Hip and trendy anti-Israel hatred

I not only remember the compilation songs to raise money for starving Africans, “We Are The World and  “Do They Know It’s Christmas?“, from the mid-80s, but even attended one of the Live Aid concerts in support of the campaign, in Philadelphia.  

Though the cause (helping to feed starving children) would fail to move only those with the hardest of hearts, what was notable in retrospect is how the songs, concerts and accompanying publicity focused solely on helping the African victims of hunger in Ethiopia (around one million people died during the country’s 1984–1985 famine) and didn’t delve into the politics – despite the fact that the Marxist Ethiopian government’s policy of  enforced ‘resettlement’ programs, utilized as part of its counter-insurgency campaign, was one of the major causes of the starvation.  

My guess is that there was a conscious decision not to wade into politics in order to protect the purely humanitarian intent of the endeavor.

Today’s efforts to aid Palestinians, whether by NGOs, professional activists, or journalist activists at the Guardian, are not only unconstrained by such considerations, but something approaching the opposite is true: The pro-Palestinian cause is almost entirely monopolized by those possessing an unmistakable desire to demonize the Jewish state.

Harriet Sherwood’s latest blog post, Palestine campaign song generates controversy ahead of release,  notes the latest row over a new compilation song and video, called “Freedom for Palestine”, and focuses on the rock band Coldplay’s participation in the project, as well as the subsequent removal of the song from the band’s Facebook page following complaints that the video violated Facebook’s’ user terms of service.

While the post is classic Guardian, and classic Sherwood (conjuring a conservative villain for the story by highlighting Glenn Beck’s criticism of the video) what’s much more instructive about the song and video itself is that it serves as a perfect example of how Palestinians become an abstraction totally divorced from any moral agency which would complicate the simple story of their immutable victimhood and Israeli villainy.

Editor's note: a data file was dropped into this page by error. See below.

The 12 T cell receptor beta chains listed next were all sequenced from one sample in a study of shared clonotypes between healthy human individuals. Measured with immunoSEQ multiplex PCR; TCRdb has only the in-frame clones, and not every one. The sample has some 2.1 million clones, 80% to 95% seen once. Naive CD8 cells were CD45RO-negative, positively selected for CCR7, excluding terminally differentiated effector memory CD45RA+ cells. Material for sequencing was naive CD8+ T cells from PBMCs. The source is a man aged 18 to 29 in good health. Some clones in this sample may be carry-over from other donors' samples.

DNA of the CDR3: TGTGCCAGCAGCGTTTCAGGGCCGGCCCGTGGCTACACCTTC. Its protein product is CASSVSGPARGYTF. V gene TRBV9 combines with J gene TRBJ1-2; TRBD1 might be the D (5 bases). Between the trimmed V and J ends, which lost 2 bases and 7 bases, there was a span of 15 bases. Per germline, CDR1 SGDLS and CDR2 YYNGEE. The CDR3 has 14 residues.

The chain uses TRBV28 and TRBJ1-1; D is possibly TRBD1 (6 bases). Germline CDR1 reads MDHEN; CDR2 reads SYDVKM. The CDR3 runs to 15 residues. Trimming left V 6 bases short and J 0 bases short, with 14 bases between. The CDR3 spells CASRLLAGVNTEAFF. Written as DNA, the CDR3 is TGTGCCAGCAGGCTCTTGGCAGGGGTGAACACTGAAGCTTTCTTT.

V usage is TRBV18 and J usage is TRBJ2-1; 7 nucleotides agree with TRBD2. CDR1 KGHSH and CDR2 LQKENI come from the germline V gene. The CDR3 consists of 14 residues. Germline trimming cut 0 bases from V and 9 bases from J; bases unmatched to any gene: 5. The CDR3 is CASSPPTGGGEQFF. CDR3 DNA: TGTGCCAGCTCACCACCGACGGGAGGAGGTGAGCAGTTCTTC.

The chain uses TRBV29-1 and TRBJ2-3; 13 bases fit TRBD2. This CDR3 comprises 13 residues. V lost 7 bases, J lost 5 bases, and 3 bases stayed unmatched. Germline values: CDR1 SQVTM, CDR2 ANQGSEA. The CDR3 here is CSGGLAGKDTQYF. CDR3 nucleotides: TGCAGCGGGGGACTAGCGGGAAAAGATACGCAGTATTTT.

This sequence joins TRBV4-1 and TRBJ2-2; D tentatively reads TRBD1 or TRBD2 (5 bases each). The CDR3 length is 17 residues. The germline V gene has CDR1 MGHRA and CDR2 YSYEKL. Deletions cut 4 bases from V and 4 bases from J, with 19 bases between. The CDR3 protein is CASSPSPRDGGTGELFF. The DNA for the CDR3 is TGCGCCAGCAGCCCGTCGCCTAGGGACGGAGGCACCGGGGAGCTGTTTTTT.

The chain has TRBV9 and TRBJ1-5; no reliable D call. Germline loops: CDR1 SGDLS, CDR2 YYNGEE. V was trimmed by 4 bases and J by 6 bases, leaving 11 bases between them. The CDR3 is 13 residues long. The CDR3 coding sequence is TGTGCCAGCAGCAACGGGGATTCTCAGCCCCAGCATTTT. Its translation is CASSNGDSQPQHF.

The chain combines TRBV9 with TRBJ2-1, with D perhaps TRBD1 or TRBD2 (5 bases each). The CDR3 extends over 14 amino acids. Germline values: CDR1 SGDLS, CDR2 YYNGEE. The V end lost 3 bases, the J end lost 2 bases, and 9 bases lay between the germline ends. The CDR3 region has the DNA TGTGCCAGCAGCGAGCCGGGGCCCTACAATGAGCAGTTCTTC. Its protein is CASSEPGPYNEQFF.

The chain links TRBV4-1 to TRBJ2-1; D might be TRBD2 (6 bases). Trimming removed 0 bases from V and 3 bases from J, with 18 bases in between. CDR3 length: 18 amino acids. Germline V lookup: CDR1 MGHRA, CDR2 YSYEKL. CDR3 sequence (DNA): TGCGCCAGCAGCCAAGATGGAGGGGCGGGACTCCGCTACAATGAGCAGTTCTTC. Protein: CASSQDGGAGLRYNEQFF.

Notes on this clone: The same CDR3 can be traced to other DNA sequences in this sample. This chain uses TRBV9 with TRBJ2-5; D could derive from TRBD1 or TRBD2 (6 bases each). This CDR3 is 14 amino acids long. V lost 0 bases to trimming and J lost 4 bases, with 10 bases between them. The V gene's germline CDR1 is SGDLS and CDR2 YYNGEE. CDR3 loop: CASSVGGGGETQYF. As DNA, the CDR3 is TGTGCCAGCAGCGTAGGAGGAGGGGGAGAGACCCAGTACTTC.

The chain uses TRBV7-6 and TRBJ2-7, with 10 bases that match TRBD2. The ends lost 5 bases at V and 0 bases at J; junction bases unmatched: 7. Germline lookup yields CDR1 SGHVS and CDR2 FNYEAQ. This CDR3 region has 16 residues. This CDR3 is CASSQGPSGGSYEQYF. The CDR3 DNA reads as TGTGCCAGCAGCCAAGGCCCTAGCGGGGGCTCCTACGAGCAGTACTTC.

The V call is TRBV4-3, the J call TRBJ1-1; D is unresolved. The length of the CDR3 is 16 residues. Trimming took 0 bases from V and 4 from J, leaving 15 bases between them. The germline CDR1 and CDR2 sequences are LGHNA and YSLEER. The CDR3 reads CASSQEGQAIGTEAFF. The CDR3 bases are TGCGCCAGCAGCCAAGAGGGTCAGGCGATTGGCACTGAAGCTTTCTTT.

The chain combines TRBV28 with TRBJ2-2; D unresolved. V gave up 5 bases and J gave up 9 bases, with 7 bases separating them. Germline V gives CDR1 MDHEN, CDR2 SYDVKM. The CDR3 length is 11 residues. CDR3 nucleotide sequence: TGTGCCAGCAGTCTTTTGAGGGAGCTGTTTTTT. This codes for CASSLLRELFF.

The intent of the song and video isn’t to “aid” Palestinians – as the song says nothing about how a fan could assist Palestinians in need of aid – but to demonize and delegitimize Israel.  It conjures a caricature of a malevolent Goliath oppressing innocent Palestinians – reinforcing the steady drip of such delegitimization efforts that has become one of the defining ideological passions of the Guardian left.

The song doesn’t burden itself with such inconvenient realities as the oppressive treatment of Palestinian refugees in neighboring Arab countries, Hamas’ despotic rule of their Palestinian population, nor the culture of violence and terrorism which has long characterized the Palestinian cause. (Also, the song refers to 6 million Palestinian refugees – a very suggestive number, and one, it should be noted, which is contradicted by the accepted number of 4.8 million)

The song speaks of Israeli “crimes against humanity”, “prison camps”, and even levels the ugly charge of “racial segregation” – all in service of imputing Israeli malice in the context of a feel-good charity endeavor.  Hatred with a hip, progressive veneer.

The video flashes between scenes of the studio recording of the song, video of Israel’s security fence, the Palestinian territories, along with animation meant to illustrate Israeli villainy.

Here are a few screen shots:

Here, the IDF is shown presumably targeting Palestinian civilians with tank fire. (An  interesting moral inversion in the context of Hamas’s use of an anti-tank missile at an Israeli school bus in April.) 

Here we’re treated to the sight of inhumane Israelis who appear to be denying entry to a Palestinian mother and her sick child:

Not only is the Israeli soldier unmoved by the mother’s pleas regarding her sick child, but the soldier is then seen striking the woman. (Notice both the expression on the face of the soldier striking the innocent woman, as well as the additional faceless Israelis behind him):

Sherwood may breezily mock Beck’s characterization of the song as evil propaganda, but – whatever one’s thoughts about the hyperbolic American pundit – the video’s crude portrayal of cruel, sadistic Israelis inflicting harm on helpless Palestinians serves as nothing more than malicious agitprop against Israel.

And, there’s nothing even remotely cool, fashionable, or hip about the vicious hate which is continually directed towards the Jewish state.

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